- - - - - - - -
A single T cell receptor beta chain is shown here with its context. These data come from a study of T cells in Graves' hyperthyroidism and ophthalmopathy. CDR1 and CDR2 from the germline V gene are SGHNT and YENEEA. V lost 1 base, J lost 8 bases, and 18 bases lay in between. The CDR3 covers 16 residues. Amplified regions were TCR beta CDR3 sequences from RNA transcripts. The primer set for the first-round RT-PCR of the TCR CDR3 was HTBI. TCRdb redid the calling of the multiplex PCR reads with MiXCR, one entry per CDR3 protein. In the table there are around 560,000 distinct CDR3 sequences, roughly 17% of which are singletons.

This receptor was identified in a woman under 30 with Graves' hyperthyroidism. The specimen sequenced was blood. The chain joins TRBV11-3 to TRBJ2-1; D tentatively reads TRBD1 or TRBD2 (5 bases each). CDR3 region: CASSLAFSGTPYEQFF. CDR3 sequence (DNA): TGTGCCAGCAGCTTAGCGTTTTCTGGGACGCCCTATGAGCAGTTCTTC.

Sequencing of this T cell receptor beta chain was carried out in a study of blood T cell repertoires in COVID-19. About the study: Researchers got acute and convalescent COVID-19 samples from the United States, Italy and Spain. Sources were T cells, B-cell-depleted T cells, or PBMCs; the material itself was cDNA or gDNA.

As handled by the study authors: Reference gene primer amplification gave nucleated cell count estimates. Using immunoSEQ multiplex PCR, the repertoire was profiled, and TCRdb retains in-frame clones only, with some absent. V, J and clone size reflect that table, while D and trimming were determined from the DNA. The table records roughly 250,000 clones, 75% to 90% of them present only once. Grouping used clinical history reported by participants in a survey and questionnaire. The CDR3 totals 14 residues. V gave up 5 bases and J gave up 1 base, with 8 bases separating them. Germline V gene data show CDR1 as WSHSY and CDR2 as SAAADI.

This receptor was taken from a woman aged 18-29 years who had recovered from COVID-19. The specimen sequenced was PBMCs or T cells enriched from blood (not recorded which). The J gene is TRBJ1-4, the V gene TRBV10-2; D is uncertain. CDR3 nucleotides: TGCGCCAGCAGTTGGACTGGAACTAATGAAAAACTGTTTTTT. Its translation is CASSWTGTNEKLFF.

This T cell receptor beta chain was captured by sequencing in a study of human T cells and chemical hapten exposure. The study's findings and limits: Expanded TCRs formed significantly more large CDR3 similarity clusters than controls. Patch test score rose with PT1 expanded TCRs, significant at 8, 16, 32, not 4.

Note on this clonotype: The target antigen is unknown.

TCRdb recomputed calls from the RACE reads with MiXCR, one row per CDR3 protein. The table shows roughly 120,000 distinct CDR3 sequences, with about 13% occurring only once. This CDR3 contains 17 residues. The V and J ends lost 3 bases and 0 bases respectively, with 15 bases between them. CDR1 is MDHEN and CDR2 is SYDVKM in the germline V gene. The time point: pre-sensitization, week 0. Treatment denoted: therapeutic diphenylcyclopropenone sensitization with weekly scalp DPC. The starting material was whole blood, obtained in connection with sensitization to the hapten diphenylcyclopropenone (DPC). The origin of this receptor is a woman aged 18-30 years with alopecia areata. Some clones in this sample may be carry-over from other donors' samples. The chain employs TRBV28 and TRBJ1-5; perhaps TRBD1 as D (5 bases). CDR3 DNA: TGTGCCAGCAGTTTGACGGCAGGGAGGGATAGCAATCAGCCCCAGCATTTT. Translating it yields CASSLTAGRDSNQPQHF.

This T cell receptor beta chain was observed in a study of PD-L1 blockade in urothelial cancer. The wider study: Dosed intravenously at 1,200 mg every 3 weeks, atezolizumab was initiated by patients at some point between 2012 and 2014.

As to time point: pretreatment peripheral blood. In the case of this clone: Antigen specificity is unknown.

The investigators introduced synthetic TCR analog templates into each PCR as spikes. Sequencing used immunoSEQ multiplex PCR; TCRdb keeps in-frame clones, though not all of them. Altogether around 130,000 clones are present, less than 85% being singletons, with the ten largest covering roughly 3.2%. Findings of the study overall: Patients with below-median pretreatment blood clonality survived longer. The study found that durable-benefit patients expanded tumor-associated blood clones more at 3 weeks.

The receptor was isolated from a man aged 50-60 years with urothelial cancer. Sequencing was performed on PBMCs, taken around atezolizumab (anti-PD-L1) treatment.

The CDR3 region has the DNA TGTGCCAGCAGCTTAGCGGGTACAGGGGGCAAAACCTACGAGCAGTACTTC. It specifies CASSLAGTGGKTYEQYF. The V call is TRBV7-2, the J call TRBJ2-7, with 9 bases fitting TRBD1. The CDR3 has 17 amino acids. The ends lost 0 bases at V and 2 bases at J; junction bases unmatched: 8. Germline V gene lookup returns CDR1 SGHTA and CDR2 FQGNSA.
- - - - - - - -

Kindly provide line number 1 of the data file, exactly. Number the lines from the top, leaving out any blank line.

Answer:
A single T cell receptor beta chain is shown here with its context. These data come from a study of T cells in Graves' hyperthyroidism and ophthalmopathy. CDR1 and CDR2 from the germline V gene are SGHNT and YENEEA. V lost 1 base, J lost 8 bases, and 18 bases lay in between. The CDR3 covers 16 residues. Amplified regions were TCR beta CDR3 sequences from RNA transcripts. The primer set for the first-round RT-PCR of the TCR CDR3 was HTBI. TCRdb redid the calling of the multiplex PCR reads with MiXCR, one entry per CDR3 protein. In the table there are around 560,000 distinct CDR3 sequences, roughly 17% of which are singletons.